Amanda Bullert, PhD student, neuroscience
Links environment to brain health
“Amanda has quickly become an expert in her field…As such, she is both driving discovery that will uncover the impact PCBs (polychlorinated biphenyls) have on our children and enhancing the training of her colleagues.” -James Ankrum, associate professor, biomedical engineering
Hometown: Holdingford, Minnesota
Faculty mentor/advisor: Hans-Joachim Lehmler, PhD, professor, occupational and environmental health, College of Public Health
What is your degree program and expected graduate date? Interdisciplinary Graduate Program in Neuroscience, expected graduation date May 2024
Please describe your research: My research focuses on the influence of polychlorinated biphenyls (PCBs), a class of persistent organic pollutants, on the adolescent brain. Recent studies have found that indoor air concentrations of PCBs can be much higher than outdoor air in older school buildings. I model possible PCB exposures in school-aged children to determine if there are neurodevelopmental effects.
In simple terms, why does this research matter? By studying how PCBs affect the learning and brain potential of school-aged children, we can partner with schools to help minimize PCB sources indoors minimizing exposure, while maximizing the health and safety of the students. It is important to look at how things in our environment (air, soil, pollutants, products, etc.) influence our overall health and more specifically our brains.
How soon after starting at the University of Iowa were you able to participate in research? Immediately
How has being involved in research made you more successful at the University of Iowa? Research has provided me with a rich and unique opportunity to make the world a more efficient and healthier place for everyone. Due to the numerous collaborations within the Iowa Superfund Research Program (ISRP), I am proud to say that my research is truly interdisciplinary. I have developed and utilized bioinformatics, molecular, toxicology, and analytical chemistry approaches to generate comprehensive data. As a graduate student, I appreciate all the opportunities my position in the ISRP has presented to me to become a more well-rounded scientist.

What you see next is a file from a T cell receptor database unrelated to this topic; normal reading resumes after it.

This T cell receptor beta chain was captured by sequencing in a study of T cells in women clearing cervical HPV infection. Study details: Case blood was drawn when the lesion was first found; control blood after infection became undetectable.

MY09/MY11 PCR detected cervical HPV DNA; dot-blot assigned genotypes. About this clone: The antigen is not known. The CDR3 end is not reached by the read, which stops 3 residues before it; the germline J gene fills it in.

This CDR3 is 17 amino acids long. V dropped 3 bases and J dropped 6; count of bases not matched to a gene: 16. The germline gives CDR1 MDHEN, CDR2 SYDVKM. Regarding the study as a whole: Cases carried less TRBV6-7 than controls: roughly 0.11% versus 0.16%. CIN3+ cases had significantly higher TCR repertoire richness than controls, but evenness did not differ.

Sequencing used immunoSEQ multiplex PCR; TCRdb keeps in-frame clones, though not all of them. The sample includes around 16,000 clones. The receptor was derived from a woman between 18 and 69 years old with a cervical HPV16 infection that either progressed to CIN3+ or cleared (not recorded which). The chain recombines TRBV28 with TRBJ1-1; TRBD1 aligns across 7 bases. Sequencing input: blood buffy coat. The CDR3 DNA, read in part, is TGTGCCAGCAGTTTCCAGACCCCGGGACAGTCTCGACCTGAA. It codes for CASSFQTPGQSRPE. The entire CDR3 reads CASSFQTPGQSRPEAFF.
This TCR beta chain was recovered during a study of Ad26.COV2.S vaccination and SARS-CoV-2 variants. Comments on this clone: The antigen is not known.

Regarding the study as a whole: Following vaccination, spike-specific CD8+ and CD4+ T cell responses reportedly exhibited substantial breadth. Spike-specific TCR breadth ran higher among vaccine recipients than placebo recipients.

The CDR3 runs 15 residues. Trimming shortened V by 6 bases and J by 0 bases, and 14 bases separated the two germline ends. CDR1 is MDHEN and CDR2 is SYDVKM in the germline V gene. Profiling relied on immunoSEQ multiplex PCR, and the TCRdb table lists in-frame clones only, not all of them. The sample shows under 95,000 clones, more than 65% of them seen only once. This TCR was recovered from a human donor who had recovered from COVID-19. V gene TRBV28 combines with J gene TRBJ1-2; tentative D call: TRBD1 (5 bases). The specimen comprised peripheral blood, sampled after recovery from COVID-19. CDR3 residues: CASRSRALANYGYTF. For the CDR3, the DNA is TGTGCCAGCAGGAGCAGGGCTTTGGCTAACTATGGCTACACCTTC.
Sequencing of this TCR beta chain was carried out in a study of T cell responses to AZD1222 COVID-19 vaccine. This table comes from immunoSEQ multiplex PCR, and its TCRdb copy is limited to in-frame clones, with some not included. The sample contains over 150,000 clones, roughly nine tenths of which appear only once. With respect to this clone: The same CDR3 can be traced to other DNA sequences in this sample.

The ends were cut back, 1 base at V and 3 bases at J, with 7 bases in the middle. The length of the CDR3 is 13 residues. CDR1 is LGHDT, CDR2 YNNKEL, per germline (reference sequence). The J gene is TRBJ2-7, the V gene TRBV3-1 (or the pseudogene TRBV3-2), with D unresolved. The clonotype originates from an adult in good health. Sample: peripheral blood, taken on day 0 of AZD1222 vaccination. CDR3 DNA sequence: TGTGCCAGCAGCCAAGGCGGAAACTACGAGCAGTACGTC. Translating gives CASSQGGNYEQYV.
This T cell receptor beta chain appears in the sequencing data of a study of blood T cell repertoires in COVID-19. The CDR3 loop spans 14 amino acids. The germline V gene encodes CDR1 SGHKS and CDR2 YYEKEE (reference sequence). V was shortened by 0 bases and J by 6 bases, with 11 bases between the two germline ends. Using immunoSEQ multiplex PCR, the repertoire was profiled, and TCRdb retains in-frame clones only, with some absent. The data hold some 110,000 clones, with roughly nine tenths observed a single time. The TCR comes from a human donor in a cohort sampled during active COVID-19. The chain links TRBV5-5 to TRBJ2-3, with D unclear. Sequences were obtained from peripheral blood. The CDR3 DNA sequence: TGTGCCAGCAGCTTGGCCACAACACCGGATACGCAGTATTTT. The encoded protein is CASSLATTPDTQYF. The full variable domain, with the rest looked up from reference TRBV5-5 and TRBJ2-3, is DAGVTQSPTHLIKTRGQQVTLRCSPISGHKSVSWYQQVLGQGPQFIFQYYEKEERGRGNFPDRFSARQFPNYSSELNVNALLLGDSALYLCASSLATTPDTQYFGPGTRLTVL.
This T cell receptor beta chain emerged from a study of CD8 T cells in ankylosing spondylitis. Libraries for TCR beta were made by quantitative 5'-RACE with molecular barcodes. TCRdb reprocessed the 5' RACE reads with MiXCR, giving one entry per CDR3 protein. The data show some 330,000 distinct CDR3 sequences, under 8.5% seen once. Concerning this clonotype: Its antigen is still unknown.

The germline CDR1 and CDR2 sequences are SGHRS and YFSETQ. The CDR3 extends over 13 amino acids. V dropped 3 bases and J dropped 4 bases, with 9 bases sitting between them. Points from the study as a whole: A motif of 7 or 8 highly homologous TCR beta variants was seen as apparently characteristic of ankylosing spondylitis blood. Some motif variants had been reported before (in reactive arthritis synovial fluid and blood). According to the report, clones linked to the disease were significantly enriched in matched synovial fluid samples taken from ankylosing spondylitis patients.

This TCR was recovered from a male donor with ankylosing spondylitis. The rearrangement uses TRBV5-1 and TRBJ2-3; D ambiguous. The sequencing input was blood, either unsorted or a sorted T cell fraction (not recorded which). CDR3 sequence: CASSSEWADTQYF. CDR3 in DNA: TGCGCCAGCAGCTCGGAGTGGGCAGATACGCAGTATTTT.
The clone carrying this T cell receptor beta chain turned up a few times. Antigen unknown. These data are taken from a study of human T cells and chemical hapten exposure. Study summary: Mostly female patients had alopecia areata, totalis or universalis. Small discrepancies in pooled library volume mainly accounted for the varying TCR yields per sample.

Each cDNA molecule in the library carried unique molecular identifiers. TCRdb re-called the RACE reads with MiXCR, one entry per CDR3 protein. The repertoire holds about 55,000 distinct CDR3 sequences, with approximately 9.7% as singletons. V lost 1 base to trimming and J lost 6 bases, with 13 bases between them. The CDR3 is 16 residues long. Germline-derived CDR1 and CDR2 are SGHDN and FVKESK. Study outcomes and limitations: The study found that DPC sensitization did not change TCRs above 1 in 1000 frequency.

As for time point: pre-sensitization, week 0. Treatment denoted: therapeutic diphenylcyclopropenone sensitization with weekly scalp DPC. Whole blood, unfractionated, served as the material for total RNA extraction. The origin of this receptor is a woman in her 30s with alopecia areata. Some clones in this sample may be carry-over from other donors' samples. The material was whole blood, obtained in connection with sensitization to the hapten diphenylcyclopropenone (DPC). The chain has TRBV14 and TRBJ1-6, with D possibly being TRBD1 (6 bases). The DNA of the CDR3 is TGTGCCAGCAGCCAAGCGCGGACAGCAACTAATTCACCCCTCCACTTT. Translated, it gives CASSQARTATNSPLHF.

What are your career goals and/or plans after graduation? I am interested in exploring environmental neurotoxicology and how environmental pollutants, toxins, or substances found in our daily surroundings could influence our central nervous systems. I plan to pursue positions within the Midwest region that consult with biomedical engineering companies, engage with the public, and focus on the reduction of toxicants found to interact with humans.
Banner location: Downtown—Washington St., in front of Discerning Eye